Monday, January 4, 2016

Trees grow in crowds—we call them forests. Competition between neighboring trees has a big impact on their growth, but researchers have found it challenging to generalize across the huge species diversity found in the estimated 3 trillion trees covering all of Earth’s biomes, with up to 53,000 tree species in the tropical biome alone.

Transition between two different forest communitiesAn international team of researchers published the most extensive study on tree competition to date on December 23, 2015 in the journal Nature. The study revealed that wood density, specific leaf area and maximum height affect competition in predictable ways across all forested biomes worldwide. Further, these traits capture trade-offs between growth in the open versus growth under intense competition.

The study resulted from an international collaboration of nearly 40 plant biologists and brought together national forest inventories and research plot data spanning 3 million trees in over 140,000 plots across the world. University of Maryland Associate Professor of BiologyNathan Swenson co-authored the study and contributed data from his long-term research program studying tree biodiversity in the rainforests of Puerto Rico.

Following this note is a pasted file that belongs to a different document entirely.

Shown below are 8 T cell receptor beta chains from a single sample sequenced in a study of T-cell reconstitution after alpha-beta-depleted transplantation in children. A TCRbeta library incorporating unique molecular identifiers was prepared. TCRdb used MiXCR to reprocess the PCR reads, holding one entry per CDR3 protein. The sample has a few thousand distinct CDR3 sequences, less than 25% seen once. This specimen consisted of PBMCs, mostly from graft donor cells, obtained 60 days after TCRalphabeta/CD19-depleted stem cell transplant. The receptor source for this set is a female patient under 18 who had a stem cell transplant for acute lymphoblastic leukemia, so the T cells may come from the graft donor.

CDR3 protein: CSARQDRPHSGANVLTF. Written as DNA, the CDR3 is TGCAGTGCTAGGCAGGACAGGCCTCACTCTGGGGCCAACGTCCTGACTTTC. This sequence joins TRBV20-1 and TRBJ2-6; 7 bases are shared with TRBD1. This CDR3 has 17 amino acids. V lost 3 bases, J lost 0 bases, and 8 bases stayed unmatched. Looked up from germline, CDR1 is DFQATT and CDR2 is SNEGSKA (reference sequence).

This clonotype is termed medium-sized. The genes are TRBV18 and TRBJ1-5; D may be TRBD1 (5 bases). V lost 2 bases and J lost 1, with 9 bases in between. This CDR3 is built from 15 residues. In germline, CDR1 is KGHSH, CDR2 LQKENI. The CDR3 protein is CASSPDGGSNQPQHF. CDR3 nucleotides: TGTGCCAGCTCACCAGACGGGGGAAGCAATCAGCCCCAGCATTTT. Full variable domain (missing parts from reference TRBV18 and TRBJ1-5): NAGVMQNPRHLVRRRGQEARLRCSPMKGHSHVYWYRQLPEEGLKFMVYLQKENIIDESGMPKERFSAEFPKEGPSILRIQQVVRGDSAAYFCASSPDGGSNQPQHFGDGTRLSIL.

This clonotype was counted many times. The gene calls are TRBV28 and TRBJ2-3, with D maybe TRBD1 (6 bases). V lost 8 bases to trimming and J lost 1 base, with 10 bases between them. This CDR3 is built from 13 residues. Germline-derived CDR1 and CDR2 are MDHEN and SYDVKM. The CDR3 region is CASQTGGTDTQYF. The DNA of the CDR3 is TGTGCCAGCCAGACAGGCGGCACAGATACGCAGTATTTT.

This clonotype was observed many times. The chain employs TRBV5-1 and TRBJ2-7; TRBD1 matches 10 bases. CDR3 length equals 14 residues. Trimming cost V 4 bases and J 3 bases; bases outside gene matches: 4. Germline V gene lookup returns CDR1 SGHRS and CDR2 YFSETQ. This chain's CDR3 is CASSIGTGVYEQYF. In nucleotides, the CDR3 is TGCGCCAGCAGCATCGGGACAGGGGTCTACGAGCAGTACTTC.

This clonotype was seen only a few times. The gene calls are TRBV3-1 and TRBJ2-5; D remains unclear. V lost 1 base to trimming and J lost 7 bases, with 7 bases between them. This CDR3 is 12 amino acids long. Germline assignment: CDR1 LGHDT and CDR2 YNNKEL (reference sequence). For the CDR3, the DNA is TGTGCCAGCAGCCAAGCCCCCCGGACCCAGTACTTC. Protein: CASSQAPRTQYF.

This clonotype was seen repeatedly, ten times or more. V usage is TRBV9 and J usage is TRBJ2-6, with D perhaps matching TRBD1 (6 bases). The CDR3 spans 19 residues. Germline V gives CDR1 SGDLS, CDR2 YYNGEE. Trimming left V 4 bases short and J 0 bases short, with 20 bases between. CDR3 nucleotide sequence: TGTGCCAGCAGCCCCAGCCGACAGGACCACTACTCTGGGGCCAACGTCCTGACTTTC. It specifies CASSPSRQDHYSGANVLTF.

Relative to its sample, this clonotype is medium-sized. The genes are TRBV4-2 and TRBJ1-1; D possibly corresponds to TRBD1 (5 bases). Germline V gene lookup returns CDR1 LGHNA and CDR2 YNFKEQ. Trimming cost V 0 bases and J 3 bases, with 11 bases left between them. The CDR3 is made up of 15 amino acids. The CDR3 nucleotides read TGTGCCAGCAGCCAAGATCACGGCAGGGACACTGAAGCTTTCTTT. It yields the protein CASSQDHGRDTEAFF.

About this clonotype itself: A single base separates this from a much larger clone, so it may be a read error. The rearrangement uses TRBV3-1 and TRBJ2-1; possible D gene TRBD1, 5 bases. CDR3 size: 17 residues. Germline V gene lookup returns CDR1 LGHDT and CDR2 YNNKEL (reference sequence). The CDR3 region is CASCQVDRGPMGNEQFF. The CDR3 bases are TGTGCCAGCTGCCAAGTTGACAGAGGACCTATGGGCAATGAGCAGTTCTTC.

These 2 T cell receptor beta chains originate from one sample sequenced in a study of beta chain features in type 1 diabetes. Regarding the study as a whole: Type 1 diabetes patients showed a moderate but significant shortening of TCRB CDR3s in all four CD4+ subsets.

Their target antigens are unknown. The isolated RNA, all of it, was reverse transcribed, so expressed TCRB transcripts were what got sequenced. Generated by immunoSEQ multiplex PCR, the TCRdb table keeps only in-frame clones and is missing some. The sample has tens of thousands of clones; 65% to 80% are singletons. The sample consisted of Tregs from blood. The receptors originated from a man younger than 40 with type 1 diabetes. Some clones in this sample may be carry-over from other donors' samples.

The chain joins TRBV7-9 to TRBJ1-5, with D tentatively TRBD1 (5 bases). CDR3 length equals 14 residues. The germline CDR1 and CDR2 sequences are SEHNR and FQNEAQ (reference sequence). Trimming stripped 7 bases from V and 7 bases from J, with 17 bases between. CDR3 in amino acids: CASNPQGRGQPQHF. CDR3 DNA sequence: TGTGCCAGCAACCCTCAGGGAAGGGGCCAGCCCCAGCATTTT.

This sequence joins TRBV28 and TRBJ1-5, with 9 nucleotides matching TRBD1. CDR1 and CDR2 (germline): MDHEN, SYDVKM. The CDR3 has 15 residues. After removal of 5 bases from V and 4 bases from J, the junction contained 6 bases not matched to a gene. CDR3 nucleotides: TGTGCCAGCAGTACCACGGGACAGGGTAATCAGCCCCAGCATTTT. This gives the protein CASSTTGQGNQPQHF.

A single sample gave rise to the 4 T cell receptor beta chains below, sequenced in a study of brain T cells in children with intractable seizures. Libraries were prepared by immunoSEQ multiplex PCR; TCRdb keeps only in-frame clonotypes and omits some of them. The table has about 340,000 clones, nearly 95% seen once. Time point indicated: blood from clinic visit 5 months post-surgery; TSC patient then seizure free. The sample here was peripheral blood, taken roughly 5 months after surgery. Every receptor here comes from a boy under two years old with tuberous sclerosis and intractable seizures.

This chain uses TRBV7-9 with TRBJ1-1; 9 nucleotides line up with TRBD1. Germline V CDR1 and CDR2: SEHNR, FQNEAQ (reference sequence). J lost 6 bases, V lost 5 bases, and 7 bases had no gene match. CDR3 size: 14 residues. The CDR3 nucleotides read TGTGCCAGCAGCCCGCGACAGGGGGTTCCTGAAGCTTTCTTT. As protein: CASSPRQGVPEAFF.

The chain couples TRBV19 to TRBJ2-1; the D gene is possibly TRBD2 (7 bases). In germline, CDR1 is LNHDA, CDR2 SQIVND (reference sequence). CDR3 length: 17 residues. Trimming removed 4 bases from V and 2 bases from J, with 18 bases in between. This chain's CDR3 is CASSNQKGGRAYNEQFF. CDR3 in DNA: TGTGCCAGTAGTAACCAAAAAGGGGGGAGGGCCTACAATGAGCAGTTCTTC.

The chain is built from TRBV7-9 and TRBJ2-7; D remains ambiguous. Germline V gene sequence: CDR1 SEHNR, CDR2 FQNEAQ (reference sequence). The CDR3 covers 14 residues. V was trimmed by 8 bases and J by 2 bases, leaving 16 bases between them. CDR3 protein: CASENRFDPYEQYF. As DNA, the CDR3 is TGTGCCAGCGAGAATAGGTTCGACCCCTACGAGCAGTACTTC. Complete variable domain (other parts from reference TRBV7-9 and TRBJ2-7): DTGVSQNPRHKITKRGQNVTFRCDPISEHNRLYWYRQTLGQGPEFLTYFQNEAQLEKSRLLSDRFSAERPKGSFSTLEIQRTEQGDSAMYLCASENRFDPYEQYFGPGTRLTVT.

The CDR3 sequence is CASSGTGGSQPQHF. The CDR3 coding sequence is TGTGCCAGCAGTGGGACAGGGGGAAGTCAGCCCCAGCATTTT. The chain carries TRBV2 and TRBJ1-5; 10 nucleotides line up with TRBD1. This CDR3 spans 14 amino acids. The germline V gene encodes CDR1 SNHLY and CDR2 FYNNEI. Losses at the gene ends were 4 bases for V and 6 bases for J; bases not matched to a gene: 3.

Forests are crucial elements of the Earth system and cover large areas. They host an astonishing diversity of tree species encompassing many forms and strategies. Complex interactions among neighboring species strongly influence the dynamics of forests and their functioning as ecosystems. Ecologists have long sought an approach that might allow competition to be predicted in a general way across the tens of thousands of different tree species worldwide.

Functional traits—wood density, specific leaf area and maximum height—were known to have globally consistent effects on individual plant physiological functions. The new study reinforces that functional traits can provide a foundation for predicting dynamics and interactions between plant species on Earth.

Interestingly and perhaps surprisingly, trait dissimilarity between species did not soften their competitive impact on each other. Rather, traits underpinned trade-offs. For example, species with high wood density grew more slowly in open ground but were more tolerant of competition. In a landscape where disturbances created patches of open ground that then became more crowded over time, both low and high wood densities could coexist despite competition.

The research paper, “Plant functional traits have globally consistent effects on competition,” Georges Kunstler et al., was published on December 23, 2015 in the journal Nature.

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